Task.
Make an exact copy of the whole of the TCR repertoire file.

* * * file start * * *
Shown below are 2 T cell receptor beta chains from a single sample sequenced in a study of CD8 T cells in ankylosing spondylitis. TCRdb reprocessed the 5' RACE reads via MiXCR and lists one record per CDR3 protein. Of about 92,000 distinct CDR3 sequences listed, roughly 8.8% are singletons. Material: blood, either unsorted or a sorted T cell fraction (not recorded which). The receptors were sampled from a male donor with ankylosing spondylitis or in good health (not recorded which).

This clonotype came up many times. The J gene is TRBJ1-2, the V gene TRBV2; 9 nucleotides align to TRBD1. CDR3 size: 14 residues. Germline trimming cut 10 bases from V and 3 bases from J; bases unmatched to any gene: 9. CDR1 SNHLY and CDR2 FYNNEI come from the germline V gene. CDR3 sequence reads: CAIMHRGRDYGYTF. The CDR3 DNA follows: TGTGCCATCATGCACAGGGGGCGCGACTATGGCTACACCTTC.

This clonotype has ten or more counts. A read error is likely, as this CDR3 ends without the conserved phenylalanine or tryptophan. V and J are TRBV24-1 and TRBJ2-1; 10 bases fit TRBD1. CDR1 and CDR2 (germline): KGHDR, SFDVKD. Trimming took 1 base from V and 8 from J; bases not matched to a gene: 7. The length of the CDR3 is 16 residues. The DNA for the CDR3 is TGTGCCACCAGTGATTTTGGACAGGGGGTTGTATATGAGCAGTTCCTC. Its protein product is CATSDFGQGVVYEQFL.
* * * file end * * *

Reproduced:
Shown below are 2 T cell receptor beta chains from a single sample sequenced in a study of CD8 T cells in ankylosing spondylitis. TCRdb reprocessed the 5' RACE reads via MiXCR and lists one record per CDR3 protein. Of about 92,000 distinct CDR3 sequences listed, roughly 8.8% are singletons. Material: blood, either unsorted or a sorted T cell fraction (not recorded which). The receptors were sampled from a male donor with ankylosing spondylitis or in good health (not recorded which).

This clonotype came up many times. The J gene is TRBJ1-2, the V gene TRBV2; 9 nucleotides align to TRBD1. CDR3 size: 14 residues. Germline trimming cut 10 bases from V and 3 bases from J; bases unmatched to any gene: 9. CDR1 SNHLY and CDR2 FYNNEI come from the germline V gene. CDR3 sequence reads: CAIMHRGRDYGYTF. The CDR3 DNA follows: TGTGCCATCATGCACAGGGGGCGCGACTATGGCTACACCTTC.

This clonotype has ten or more counts. A read error is likely, as this CDR3 ends without the conserved phenylalanine or tryptophan. V and J are TRBV24-1 and TRBJ2-1; 10 bases fit TRBD1. CDR1 and CDR2 (germline): KGHDR, SFDVKD. Trimming took 1 base from V and 8 from J; bases not matched to a gene: 7. The length of the CDR3 is 16 residues. The DNA for the CDR3 is TGTGCCACCAGTGATTTTGGACAGGGGGTTGTATATGAGCAGTTCCTC. Its protein product is CATSDFGQGVVYEQFL.